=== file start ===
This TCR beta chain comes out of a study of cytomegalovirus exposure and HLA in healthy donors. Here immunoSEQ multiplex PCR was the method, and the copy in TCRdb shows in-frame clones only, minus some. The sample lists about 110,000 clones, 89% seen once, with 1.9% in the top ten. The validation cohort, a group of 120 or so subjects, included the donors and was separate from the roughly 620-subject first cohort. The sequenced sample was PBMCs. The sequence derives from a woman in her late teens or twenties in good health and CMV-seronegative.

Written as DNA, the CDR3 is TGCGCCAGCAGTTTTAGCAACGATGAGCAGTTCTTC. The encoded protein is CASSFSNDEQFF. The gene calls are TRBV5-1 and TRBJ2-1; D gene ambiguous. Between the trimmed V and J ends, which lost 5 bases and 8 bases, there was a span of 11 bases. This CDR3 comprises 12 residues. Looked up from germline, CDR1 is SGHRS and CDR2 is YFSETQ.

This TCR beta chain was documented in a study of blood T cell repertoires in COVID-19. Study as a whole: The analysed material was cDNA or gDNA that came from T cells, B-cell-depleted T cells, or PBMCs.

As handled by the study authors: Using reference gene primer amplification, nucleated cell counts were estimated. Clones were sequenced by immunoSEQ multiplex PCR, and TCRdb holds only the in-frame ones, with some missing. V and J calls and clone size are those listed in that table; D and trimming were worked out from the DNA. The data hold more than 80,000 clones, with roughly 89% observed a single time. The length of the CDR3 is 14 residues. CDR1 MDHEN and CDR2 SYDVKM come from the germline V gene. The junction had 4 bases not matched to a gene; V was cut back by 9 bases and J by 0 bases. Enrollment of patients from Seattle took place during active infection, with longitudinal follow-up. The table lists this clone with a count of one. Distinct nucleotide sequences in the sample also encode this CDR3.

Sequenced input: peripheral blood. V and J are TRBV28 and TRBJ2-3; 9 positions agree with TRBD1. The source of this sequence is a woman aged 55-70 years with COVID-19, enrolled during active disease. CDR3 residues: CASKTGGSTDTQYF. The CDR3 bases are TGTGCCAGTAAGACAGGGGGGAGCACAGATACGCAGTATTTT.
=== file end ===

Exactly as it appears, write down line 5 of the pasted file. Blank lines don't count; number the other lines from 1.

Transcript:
Sequenced input: peripheral blood. V and J are TRBV28 and TRBJ2-3; 9 positions agree with TRBD1. The source of this sequence is a woman aged 55-70 years with COVID-19, enrolled during active disease. CDR3 residues: CASKTGGSTDTQYF. The CDR3 bases are TGTGCCAGTAAGACAGGGGGGAGCACAGATACGCAGTATTTT.